Giles Harris, managing director of marketing and consumer research agency Come Round, explains how the determination that helped him forge a career in law propelled him into the world of marketing.
How do you make it in marketing? There are countless ways to get ahead, of course. But there are also some basic principles that everyone should remember:
Be specific about your goals.
I didn’t start out in marketing. But once I decided that it was the profession for me, this ‘rule’ was as helpful to me as when I was fresh out of university and desperate to work in the music industry. Back then, one HR director told me: “See that guy from the post room? He has a degree from Cambridge, but no idea which area he wants to work in. Find a department and target it.”
Nothing happens unless you work for it.
While on work experience at Universal Music Group, I was assigned to the legal department. The penny dropped: I’d found my niche. I retrained as a music lawyer; however, before I could specialise, I needed to put in the hours in ‘proper’ law firms, working on probate and property, and so on. Richard Branson had just launched his second record label, V2, so I worked there in the evenings, too. Be prepared to do everything for nothing.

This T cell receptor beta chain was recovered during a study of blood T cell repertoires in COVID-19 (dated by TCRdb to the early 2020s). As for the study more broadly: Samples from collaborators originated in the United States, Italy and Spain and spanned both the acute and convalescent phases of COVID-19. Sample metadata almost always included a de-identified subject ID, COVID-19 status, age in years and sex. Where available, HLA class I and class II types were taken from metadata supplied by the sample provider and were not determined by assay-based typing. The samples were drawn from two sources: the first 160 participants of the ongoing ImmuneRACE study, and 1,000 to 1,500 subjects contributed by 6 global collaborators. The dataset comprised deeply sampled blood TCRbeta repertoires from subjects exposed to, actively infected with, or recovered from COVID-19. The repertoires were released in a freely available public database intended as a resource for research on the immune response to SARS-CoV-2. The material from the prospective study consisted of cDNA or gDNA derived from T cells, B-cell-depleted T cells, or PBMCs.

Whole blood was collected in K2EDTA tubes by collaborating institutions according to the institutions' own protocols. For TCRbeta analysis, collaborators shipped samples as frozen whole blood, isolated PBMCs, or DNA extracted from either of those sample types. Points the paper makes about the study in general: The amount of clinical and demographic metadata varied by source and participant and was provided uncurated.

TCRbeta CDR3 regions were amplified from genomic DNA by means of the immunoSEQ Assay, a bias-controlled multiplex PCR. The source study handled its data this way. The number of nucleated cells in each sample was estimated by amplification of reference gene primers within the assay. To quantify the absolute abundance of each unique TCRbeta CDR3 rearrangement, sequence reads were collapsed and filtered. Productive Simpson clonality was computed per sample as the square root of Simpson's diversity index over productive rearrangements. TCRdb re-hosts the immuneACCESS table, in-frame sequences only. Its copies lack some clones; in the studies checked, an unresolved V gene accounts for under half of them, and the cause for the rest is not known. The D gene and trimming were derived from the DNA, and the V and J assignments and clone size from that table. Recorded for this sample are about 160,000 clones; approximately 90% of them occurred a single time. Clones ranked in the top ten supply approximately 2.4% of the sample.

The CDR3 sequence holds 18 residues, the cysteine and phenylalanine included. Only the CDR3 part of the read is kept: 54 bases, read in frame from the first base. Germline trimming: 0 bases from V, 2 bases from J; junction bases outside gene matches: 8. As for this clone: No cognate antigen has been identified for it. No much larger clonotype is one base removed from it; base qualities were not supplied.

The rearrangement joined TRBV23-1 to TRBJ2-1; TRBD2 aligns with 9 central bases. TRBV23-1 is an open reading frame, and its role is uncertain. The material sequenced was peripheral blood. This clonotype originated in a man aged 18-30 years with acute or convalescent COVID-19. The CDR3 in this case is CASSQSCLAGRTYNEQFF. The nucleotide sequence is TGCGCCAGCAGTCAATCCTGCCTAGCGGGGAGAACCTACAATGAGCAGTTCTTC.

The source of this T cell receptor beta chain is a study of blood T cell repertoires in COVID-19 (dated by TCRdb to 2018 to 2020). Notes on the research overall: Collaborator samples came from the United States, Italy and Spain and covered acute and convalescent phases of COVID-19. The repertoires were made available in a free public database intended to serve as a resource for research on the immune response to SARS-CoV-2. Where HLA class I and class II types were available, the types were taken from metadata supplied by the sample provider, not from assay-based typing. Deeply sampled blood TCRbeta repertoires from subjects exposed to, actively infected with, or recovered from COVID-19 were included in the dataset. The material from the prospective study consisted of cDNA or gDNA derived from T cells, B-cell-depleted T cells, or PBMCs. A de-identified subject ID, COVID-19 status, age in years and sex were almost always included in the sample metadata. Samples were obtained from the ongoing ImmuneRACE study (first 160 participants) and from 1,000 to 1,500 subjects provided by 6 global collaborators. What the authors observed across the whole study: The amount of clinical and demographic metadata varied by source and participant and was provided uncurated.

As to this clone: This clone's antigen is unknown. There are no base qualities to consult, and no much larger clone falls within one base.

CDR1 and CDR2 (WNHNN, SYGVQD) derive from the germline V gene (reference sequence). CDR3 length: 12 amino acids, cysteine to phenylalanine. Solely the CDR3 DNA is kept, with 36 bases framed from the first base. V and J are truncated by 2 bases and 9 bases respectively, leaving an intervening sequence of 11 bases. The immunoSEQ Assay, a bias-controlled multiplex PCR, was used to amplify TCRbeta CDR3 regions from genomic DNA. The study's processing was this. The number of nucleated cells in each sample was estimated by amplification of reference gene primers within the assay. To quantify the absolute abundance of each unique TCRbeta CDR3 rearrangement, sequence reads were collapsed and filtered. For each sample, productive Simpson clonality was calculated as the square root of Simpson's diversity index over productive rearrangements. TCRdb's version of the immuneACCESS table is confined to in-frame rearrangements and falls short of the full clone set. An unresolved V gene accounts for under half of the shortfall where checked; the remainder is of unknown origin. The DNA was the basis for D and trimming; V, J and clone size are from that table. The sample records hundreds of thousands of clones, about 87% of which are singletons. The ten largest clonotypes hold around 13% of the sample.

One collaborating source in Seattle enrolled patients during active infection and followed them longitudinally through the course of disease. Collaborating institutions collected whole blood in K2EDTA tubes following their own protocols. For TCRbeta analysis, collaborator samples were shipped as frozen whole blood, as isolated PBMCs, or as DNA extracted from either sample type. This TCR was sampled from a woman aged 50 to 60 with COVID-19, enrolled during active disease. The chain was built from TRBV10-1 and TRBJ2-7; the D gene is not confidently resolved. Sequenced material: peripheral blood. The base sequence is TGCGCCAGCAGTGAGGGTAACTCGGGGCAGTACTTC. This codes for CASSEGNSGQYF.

I rang the heads of every music company’s legal department each Thursday at 7pm to ask if they had any jobs going – at that time of night, they answer their own phones. After months of this, the head of legal at EMI said three words: “Yes. Contact James.” Three interviews later, I was in.
At EMI, we were forever being told we must ‘connect with the consumer’, but the traditional high-street avenues were failing. It was clear to me the future was all about big brand partnerships – joining forces with established household names so that both parties benefited. The subtleties and creativity of marketing was something I became fascinated with after years of drawing up legal documents, and the challenge of being able to demonstrate ways in which EMI could work with a company such as Coca Cola reignited the fire in my belly. EMI agreed, at which point I effectively set up a marketing business within a music business. It was a risk, but a calculated one: would I regret not doing this when I was an old man? The answer was yes, so I went for it.
Don’t be afraid to refine your ideas.
Brand partnerships are one thing, but I also wondered if there was a way to connect directly with influential consumers, in their own homes, in a way they like and that taps into the zeitgeist? I came up with the idea of inviting successful bloggers – ‘influencers’ – to review a particular brand, hoping to tap into the psychology that makes word-of-mouth such a powerful marketing tool. Nothing will influence a potential consumer like an endorsement from a friend. And so Come Round was born.
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If you’re interested in marketing but are not sure where to start, CIM offer qualifications that are developed to suit marketers at every stage of their career. For more information, visit: cim.co.uk/qualifications/Share this: